Recovery to be fragile and slower than expected

economic_recoveryThe British Chambers of Commerce (BCC) has revised its forecast for the UK’s economic recovery, saying that the rate of growth will be slower in 2011 than had been anticipated.

The BCC had predicted growth of 2.3 per cent for 2011 but in its latest economic forecast has downgraded that figure to 2.1 per cent.

The business group held to its prediction for GDP expansion of 1 per cent in 2010.

The BCC cited greater “obstacles” to growth as the reason for its revision and warned against the threat of a double-dip recession.

There is, however, better news on the employment front as far as the BCC is concerned.

In the same report, it estimated that unemployment is likely to rise in the next 6-9 months. But the new forecast envisaged total unemployment climbing from 2.46 million to a peak of 2.65 million in the third quarter of 2010. In December, the BCC predicted a slightly higher jobless peak of 2.7 million.

On public borrowing, the BCC said that the Chancellor would be likely to undershoot his predictions for both 2009/10 and 2010/11, with figures of £163 billion and £165 billion respectively compared with Mr Darling’s anticipated £178 billion and £176 billion.

But the BCC questioned the Treasury’s public finance forecasts from 2011 onwards, describing them as “too optimistic”. Whereas the government sees borrowing down to £140 billion for 2011/12, the BCC put the figure at £147 billion.

David Frost, the BCC’s director general, said: “The recession may have technically ended, but there is no room for complacency. For the recovery to be sustained, it is crucial that all the political parties recognise the vital role of wealth-creating businesses in driving economic growth and job creation.”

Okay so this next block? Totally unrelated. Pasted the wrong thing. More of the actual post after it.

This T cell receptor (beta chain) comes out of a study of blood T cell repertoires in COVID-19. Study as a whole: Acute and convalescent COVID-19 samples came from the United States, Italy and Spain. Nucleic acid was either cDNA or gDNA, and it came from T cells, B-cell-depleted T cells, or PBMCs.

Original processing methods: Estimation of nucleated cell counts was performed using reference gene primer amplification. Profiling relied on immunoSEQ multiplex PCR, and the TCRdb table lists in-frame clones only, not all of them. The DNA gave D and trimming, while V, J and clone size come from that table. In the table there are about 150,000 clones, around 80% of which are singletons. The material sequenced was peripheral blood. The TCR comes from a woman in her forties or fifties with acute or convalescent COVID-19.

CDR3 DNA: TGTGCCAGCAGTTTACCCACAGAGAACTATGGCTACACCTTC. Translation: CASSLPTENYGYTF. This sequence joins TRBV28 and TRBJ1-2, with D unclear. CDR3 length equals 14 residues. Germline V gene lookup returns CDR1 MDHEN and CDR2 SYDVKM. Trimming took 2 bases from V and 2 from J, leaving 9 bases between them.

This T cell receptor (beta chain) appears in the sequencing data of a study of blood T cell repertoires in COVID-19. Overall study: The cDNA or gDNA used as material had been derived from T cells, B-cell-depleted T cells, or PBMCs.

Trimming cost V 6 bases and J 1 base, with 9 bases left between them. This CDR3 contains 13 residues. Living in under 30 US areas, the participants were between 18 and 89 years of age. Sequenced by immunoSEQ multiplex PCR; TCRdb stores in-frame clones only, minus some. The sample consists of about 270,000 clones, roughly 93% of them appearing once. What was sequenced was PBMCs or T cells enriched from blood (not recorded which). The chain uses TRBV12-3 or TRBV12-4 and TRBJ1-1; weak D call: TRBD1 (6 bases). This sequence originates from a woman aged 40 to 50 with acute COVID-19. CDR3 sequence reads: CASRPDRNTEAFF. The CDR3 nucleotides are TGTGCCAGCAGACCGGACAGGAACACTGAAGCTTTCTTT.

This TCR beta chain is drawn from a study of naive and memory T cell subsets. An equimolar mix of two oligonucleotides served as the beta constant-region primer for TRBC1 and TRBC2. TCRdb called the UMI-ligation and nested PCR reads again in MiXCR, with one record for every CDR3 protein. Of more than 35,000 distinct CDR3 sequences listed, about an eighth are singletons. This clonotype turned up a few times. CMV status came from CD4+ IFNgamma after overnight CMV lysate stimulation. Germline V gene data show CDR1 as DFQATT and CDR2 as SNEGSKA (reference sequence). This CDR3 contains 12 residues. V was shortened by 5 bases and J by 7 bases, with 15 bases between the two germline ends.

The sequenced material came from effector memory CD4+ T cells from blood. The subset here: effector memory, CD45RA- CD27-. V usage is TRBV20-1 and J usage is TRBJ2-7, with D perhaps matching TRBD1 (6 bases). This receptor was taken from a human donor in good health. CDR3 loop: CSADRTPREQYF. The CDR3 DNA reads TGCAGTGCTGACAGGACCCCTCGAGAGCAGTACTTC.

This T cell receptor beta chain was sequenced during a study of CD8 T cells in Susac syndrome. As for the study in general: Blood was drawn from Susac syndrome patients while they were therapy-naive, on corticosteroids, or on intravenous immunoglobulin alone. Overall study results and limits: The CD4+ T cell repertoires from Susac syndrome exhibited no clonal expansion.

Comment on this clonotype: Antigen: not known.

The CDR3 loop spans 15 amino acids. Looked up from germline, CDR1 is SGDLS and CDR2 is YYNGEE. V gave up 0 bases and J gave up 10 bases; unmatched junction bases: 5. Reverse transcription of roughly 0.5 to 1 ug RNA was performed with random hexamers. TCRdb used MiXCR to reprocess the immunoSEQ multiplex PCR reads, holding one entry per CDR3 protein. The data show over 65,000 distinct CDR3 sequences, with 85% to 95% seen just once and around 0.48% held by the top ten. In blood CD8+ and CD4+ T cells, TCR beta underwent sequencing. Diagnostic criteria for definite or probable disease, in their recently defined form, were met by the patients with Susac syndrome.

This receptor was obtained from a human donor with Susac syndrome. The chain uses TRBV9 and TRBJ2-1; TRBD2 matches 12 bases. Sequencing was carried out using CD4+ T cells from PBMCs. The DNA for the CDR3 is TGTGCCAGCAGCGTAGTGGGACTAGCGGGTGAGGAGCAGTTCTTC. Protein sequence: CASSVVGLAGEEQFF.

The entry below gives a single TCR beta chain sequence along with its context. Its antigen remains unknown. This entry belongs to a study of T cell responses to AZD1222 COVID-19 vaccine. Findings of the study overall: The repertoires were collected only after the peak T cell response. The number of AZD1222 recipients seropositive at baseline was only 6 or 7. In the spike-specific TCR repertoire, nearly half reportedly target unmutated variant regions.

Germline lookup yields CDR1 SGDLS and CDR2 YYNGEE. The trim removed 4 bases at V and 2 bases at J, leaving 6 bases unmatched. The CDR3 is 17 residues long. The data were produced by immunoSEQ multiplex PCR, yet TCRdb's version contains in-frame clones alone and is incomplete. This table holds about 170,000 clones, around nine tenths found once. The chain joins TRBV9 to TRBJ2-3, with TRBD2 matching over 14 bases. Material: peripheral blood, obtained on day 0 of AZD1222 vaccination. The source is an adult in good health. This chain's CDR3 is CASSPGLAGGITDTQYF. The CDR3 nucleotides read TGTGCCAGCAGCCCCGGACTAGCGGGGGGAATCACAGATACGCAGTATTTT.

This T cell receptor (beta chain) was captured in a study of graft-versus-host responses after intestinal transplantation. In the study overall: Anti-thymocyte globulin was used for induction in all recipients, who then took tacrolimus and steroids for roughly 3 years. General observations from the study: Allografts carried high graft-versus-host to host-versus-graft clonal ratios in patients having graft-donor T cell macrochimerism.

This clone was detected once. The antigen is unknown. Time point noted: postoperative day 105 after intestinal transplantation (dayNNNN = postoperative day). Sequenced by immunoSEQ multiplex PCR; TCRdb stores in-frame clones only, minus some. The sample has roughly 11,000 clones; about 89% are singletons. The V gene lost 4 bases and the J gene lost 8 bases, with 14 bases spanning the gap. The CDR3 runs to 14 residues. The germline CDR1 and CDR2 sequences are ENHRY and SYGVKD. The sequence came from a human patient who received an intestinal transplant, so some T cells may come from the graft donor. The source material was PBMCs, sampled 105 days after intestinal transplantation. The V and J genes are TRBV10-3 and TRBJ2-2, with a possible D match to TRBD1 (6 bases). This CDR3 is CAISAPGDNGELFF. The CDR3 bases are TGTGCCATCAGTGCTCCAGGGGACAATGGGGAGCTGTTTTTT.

Mr Frost urged that the Budget be used as a platform for laying the foundations for a business-led recovery, with failure to do so running the risk of a loss of momentum and the possibility of dipping back into recession.

The BCC wants the government to abandon the planned 1 per cent rise in NICs, but to raise VAT to 18.5 per cent instead.

Mr Frost continued: “The vital medium-term reduction in government debt and borrowing should entail curbing public spending in all areas except for key infrastructure expenditure, which will act to boost long-term growth and employment across the country.

“A credible deficit-reduction plan, which both business and the markets can accept as realistic, must avoid stifling the economy’s growth potential, and it absolutely must enable companies to invest and export.”

David Kern, the BCC’s chief economist, added: “The UK’s economic prospects remain uncertain, our recovery is fragile and risks of a relapse are high. Threats of a double-dip recession are greater in the near future than the dangers of higher inflation.”

The UK’s position, Mr Kern pointed out, is not worse than that of many other European economies and the BCC expects a relatively strong bounce back in Britain’s GDP, driven mainly by stocks and the emergency stimulus packages.

But Mr Kern also argued that such factors are temporary and longer-term growth prospects remain weak.

Mr Kern concluded: “Over the next four or five years, GDP growth is likely to average just under 2 per cent per annum, considerably less than the 2.7 per cent average growth recorded in the period 2003-07. Against this background, it is vital to ensure that wealth-creating businesses have adequate capacity to respond to an upturn in demand when the recovery strengthens.”

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